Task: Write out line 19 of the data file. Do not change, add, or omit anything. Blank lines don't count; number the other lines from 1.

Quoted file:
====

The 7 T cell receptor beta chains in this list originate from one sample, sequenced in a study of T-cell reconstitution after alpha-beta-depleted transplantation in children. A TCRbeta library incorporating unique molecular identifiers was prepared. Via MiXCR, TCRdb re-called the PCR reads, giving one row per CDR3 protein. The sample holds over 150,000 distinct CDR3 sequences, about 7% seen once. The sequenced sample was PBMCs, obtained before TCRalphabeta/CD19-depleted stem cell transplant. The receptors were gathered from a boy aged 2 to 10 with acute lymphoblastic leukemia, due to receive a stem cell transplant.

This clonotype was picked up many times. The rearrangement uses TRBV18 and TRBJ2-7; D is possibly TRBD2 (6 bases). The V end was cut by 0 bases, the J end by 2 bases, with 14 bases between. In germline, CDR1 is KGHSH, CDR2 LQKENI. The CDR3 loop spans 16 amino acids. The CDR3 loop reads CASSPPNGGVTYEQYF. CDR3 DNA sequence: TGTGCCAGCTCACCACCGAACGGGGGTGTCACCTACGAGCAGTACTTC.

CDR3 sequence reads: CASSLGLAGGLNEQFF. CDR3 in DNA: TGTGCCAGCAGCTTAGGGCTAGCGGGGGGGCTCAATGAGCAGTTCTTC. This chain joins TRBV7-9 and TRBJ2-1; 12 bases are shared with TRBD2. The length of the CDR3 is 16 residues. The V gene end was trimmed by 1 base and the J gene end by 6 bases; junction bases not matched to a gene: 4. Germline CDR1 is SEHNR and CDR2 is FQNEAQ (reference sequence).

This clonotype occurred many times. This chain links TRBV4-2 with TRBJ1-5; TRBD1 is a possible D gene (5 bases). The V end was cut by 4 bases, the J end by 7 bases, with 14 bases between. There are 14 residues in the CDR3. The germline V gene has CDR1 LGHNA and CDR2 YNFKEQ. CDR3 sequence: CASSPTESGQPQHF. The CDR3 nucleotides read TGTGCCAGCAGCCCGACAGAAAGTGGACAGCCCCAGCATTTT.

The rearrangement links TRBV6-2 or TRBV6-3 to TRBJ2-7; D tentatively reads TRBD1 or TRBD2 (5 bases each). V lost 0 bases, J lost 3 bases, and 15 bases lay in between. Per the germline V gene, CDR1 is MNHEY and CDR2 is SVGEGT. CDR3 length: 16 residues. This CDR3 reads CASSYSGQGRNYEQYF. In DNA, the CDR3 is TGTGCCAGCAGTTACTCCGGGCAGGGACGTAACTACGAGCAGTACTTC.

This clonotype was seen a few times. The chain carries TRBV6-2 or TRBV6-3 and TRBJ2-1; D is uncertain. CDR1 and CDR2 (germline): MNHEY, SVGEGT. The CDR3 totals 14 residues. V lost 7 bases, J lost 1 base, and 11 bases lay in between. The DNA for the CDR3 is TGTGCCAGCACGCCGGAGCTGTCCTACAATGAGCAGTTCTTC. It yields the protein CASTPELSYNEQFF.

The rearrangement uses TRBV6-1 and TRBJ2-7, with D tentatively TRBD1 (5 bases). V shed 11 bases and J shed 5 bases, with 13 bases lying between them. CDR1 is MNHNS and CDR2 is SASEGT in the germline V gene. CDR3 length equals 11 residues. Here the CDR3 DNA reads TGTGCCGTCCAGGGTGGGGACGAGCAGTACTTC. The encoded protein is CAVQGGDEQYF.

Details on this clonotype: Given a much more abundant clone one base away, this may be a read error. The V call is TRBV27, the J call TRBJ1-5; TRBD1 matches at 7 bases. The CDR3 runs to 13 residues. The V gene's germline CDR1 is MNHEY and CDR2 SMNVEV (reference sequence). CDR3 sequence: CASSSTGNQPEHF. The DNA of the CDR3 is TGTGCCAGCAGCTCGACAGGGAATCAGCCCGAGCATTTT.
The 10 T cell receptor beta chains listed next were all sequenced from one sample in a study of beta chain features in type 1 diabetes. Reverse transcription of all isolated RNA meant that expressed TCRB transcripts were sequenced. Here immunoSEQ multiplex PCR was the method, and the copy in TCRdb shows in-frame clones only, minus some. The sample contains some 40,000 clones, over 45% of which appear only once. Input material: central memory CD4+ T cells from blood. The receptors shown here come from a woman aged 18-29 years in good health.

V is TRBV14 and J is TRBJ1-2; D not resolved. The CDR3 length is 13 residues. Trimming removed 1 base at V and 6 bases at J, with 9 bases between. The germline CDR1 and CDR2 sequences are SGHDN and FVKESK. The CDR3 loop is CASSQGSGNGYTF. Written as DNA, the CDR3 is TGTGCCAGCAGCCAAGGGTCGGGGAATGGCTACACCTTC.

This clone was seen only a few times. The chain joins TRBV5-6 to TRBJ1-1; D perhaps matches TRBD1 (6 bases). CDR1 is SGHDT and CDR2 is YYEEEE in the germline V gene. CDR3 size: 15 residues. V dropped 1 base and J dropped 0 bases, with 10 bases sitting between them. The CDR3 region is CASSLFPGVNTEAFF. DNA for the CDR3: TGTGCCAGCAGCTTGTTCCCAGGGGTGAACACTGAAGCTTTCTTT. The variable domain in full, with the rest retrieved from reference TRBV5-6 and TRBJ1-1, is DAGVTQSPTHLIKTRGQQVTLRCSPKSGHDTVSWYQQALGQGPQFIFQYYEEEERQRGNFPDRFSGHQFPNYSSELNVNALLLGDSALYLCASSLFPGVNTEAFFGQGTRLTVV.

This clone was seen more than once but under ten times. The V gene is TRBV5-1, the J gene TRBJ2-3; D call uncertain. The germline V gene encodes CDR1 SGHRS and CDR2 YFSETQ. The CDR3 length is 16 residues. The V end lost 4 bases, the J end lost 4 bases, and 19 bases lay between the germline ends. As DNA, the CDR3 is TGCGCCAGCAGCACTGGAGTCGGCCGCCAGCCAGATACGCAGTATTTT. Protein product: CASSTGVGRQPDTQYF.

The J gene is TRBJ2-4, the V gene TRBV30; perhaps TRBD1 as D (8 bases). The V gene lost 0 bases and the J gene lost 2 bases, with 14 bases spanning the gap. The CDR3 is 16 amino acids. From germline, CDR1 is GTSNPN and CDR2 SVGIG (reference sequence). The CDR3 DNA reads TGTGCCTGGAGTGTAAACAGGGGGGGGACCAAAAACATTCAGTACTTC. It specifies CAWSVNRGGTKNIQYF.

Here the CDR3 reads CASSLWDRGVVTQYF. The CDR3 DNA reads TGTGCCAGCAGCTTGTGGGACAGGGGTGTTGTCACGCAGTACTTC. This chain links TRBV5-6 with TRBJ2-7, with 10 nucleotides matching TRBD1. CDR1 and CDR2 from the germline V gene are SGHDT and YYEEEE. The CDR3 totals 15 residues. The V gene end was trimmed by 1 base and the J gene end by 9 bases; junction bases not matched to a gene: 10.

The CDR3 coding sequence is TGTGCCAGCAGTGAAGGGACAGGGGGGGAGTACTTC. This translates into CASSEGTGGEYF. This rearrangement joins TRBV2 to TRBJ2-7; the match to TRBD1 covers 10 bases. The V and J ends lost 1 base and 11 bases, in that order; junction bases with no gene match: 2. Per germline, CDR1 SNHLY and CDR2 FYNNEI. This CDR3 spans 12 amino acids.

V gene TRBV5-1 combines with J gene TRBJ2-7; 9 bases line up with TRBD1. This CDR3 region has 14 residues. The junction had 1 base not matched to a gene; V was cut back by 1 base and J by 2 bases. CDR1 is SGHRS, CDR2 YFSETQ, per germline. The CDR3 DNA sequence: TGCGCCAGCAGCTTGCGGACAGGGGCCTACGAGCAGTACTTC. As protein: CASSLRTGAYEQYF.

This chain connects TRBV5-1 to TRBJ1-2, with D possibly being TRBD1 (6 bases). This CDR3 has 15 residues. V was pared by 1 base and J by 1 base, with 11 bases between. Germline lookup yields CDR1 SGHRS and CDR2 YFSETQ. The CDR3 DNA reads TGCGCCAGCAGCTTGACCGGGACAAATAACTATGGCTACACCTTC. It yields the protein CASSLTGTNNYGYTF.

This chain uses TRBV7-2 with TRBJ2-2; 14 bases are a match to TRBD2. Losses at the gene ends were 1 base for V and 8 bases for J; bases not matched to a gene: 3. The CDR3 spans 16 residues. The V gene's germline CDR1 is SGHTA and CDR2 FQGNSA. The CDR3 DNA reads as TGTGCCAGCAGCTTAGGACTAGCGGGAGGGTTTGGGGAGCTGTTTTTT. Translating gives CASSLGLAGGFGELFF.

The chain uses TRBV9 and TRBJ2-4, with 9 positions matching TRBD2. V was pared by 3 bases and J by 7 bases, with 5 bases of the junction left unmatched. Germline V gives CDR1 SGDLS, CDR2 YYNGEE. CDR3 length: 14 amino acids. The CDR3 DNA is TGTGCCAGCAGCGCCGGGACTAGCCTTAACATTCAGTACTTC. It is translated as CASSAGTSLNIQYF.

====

The chain uses TRBV9 and TRBJ2-4, with 9 positions matching TRBD2. V was pared by 3 bases and J by 7 bases, with 5 bases of the junction left unmatched. Germline V gives CDR1 SGDLS, CDR2 YYNGEE. CDR3 length: 14 amino acids. The CDR3 DNA is TGTGCCAGCAGCGCCGGGACTAGCCTTAACATTCAGTACTTC. It is translated as CASSAGTSLNIQYF.